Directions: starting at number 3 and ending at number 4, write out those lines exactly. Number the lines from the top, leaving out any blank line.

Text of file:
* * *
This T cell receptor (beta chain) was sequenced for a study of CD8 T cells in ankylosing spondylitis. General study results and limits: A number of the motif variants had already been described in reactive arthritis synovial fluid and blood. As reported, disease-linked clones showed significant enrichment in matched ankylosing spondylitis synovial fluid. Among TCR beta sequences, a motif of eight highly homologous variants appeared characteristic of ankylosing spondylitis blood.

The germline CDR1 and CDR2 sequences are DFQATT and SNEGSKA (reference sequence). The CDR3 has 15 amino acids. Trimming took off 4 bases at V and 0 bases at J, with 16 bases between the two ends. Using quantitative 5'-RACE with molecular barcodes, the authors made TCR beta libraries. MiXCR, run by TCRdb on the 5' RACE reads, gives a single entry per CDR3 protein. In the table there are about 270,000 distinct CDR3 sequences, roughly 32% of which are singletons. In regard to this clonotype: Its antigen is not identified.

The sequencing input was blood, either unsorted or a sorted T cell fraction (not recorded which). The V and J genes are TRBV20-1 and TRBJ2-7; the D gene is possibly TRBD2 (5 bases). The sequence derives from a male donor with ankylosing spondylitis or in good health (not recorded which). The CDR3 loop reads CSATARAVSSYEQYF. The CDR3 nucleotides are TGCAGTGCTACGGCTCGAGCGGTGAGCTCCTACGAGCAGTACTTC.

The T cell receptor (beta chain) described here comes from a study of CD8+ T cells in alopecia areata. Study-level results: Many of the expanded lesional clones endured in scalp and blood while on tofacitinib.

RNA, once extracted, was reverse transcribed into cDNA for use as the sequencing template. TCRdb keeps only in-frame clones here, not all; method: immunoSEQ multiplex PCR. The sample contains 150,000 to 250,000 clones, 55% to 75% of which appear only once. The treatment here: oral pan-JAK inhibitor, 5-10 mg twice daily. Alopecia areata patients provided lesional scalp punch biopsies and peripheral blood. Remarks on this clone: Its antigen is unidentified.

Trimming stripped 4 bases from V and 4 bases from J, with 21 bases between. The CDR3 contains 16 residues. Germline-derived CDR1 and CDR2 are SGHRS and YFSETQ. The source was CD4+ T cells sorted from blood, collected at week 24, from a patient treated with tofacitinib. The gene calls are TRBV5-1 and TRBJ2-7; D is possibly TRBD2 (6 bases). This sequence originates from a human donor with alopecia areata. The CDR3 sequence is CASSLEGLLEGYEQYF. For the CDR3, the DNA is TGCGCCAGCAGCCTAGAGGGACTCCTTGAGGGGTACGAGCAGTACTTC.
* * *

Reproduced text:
The sequencing input was blood, either unsorted or a sorted T cell fraction (not recorded which). The V and J genes are TRBV20-1 and TRBJ2-7; the D gene is possibly TRBD2 (5 bases). The sequence derives from a male donor with ankylosing spondylitis or in good health (not recorded which). The CDR3 loop reads CSATARAVSSYEQYF. The CDR3 nucleotides are TGCAGTGCTACGGCTCGAGCGGTGAGCTCCTACGAGCAGTACTTC.

The T cell receptor (beta chain) described here comes from a study of CD8+ T cells in alopecia areata. Study-level results: Many of the expanded lesional clones endured in scalp and blood while on tofacitinib.